[PEAK] entityDM, Postgres/psycopg and cursors blocking each
p.mayers at imperial.ac.uk
Sat Sep 11 14:06:20 EDT 2004
Phillip J. Eby wrote:
> At 03:22 PM 9/11/04 +0100, Phil Mayers wrote:
>> Doing a proof-of-concept in PEAK at the moment - very nice system.
>> I'm running into some behaviour specific to the psycopg Postgres DA,
>> and it's connection pool. The problem is coming about because I'm
>> using 3/4 DMs that are apparently creating independent cursors, and at
>> transaction commit time, the inserts/updates for one DM block on the
>> previous selects of another DM (e.g. in the case of foreign keys).
> Multiple cursors shouldn't be blocking each other. Are you sure you're
> not using multiple DB connections? Your samples didn't show where the
> DM's get their connections from.
I *thought* that was the psycopg-specific thing - each cursor
corresponding to a different SQL connection; as the README puts it:
psycopg is different from the other database adapter because it was
designed for heavily multi-threaded applications that create and destroy
lots of cursors and make a conspicuous number of concurrent INSERTs or
Every open Python connection keeps a pool of real (UNIX or TCP/IP)
connections to the database. Every time a new cursor is created, a new
connection does not need to be opened; instead one of the unused
connections from the pool is
Having said that, I could be wrong (proably am - see below) which is
embarassing, considering how much I've used it - I really *ought* to
know how it works... :o/ Certainly upon re-reading, it's not entirely
clear to me.
>> ..however, when the transaction commits, the addition of the new "bar"
>> fails, since the SQL INSERT waits on the "select * from foo where
>> where fooid=xxx" that was done previously by the foo DM *in another
>> What's the appropriate way to deal with many interacting DMs that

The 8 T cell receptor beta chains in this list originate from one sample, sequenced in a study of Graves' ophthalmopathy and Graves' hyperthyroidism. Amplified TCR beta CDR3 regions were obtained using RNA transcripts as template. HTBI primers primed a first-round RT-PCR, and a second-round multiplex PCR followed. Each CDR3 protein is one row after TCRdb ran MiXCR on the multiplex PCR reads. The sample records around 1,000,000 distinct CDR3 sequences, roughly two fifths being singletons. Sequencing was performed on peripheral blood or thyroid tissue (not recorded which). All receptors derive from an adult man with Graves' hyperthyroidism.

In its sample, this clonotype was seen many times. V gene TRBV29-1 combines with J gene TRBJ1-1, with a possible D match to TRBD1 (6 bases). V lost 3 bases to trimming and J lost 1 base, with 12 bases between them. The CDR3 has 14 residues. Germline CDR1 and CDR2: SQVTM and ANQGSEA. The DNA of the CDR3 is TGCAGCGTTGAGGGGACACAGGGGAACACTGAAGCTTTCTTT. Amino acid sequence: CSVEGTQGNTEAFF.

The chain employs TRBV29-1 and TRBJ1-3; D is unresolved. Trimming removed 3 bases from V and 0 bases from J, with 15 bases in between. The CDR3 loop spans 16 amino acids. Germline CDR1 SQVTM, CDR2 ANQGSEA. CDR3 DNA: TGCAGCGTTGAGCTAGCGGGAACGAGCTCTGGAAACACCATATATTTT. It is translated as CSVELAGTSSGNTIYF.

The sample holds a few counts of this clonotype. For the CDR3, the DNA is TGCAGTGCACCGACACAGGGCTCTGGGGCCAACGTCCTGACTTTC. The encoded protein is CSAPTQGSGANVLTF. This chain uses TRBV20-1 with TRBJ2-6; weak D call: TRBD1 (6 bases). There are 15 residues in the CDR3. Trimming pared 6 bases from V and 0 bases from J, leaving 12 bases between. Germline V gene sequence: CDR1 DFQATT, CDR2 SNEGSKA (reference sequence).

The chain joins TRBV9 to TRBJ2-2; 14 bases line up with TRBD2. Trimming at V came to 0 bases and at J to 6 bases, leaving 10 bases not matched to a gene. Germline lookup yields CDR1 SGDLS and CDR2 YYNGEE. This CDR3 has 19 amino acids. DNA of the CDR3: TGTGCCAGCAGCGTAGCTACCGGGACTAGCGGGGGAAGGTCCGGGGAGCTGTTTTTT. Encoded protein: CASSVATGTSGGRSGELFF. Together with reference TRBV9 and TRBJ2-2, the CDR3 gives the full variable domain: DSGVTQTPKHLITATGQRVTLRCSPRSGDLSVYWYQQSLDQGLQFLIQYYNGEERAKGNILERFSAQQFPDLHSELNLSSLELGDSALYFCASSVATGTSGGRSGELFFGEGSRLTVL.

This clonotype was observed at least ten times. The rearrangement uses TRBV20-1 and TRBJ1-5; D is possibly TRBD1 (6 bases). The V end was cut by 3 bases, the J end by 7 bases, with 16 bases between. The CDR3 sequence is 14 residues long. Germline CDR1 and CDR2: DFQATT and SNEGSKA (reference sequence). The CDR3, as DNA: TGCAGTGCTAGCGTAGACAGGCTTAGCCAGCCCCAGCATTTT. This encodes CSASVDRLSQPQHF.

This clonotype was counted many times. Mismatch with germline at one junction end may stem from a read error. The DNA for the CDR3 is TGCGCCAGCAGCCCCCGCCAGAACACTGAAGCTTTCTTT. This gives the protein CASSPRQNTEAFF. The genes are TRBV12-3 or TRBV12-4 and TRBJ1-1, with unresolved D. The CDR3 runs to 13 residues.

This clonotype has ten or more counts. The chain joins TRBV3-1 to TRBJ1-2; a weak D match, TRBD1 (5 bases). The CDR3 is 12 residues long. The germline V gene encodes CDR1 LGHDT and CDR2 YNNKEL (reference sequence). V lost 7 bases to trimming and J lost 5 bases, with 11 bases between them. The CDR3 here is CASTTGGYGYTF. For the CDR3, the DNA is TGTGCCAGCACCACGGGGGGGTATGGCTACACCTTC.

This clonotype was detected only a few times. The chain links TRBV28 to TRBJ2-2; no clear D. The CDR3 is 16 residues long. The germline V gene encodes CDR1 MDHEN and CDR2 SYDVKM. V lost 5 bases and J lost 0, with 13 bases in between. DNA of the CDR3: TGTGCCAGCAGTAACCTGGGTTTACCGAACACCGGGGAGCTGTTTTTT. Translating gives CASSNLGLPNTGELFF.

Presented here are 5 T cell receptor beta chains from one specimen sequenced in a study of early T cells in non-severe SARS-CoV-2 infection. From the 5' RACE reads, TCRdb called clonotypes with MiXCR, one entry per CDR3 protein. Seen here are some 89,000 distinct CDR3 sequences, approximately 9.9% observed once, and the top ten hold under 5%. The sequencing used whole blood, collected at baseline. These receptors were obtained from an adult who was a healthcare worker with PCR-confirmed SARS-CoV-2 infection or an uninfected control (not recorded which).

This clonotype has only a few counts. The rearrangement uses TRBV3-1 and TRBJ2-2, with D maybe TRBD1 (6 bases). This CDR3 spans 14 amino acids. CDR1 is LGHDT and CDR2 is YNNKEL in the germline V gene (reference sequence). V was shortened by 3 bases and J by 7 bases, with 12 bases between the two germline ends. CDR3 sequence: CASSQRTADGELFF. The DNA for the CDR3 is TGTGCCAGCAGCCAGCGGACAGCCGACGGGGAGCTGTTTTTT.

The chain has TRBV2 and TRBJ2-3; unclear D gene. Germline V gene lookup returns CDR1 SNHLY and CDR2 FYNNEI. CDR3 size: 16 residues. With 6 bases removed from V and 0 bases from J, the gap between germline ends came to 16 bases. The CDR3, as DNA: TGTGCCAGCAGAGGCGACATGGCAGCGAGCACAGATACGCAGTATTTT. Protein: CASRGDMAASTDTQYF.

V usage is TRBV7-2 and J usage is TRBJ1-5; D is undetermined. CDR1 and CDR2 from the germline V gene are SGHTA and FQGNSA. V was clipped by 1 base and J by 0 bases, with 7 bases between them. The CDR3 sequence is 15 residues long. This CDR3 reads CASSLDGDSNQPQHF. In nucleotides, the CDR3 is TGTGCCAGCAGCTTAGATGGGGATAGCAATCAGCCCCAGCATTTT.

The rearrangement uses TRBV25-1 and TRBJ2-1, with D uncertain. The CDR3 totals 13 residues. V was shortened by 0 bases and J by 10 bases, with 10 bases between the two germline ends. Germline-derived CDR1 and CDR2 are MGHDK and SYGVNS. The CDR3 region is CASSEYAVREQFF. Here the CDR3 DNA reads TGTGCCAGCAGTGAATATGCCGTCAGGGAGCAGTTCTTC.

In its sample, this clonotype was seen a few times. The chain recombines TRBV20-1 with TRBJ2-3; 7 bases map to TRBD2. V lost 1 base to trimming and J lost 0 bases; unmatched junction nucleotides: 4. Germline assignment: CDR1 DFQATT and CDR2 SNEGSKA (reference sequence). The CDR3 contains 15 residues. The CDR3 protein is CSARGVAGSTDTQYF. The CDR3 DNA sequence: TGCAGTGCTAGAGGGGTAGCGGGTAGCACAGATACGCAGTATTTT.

>> share a connection but have differening cursors (and can potentially
>> block each other)?
> Make sure they're using the same connection object. They should be
> using an 'Obtain(configurationKey)' binding rather than a 'Make()'
> binding, and the 'configurationKey' should not be a database URL. It
> should either be an interface for which you've configured a factory in
> the application's .ini file, or it should be a property name that's
> listed under '[Named Services]' in your application .ini.
> If you've directly used a database URL, or used a property name that
> isn't a named service, each DM will have its own database connection,
> which would result in the behavior you describe.
Yes, sorry the code was contrived due to the very local-specificity of
the app. I am using Obtain to get the connection (created by a Make on
the app object), but it *is* using a URL in the app.ini (code stolen
from the Wiki example, since my tarball didn't seem to have bulletins
example in it?)
Foos = binding.Make(
Bars = binding.Make(...)
# The SQL connection
db = binding.Obtain(PropertyName('hdb.db'))
# Loads more common code
app = importString('example.app:DB')
db = naming.LinkRef('psycopg://user:@localhost/db')
I had thought this was right, but obviously not - thanks, changing to a
Named Service did solve the problem, so I was actually spawning multiple
Hmm - back to the psycopg docs to figure out what I've misunderstood
about its connection pool.
>> Also, as you can see above, there's a lot of manual code which I'm
>> sure some hypothetical SQL reflector could do automatically? Has this
>> been done, or should I write it (I need it, and it's not too hard)? If
>> I write it, would people be interested in having it added to PEAK?
>> What's the licensing / code style / etc.
> A lot of people have written such reflector services; see e.g.:
Thanks - that code looks very very similar to what I've written, I
thought that others would have cracked it. I have yet to figure out how
to handle joins, but there we go.
> The plan for PEAK is to replace the DM paradigm altogether with a
> "workspace" paradigm coupled with a query language. The resulting API
> will be somewhat closer to e.g. Hibernate in the Java world.
Hibernate I've not seen, since I gave up on Java about ten minutes after
seeing the python interactive interpreter but SQLObject I'm familiar
with - aside from it's onerous schema limitations, it's the "ideal"
solution for me.
I'll go look at some Java docs (ack!)
Thanks for the help
More information about the PEAK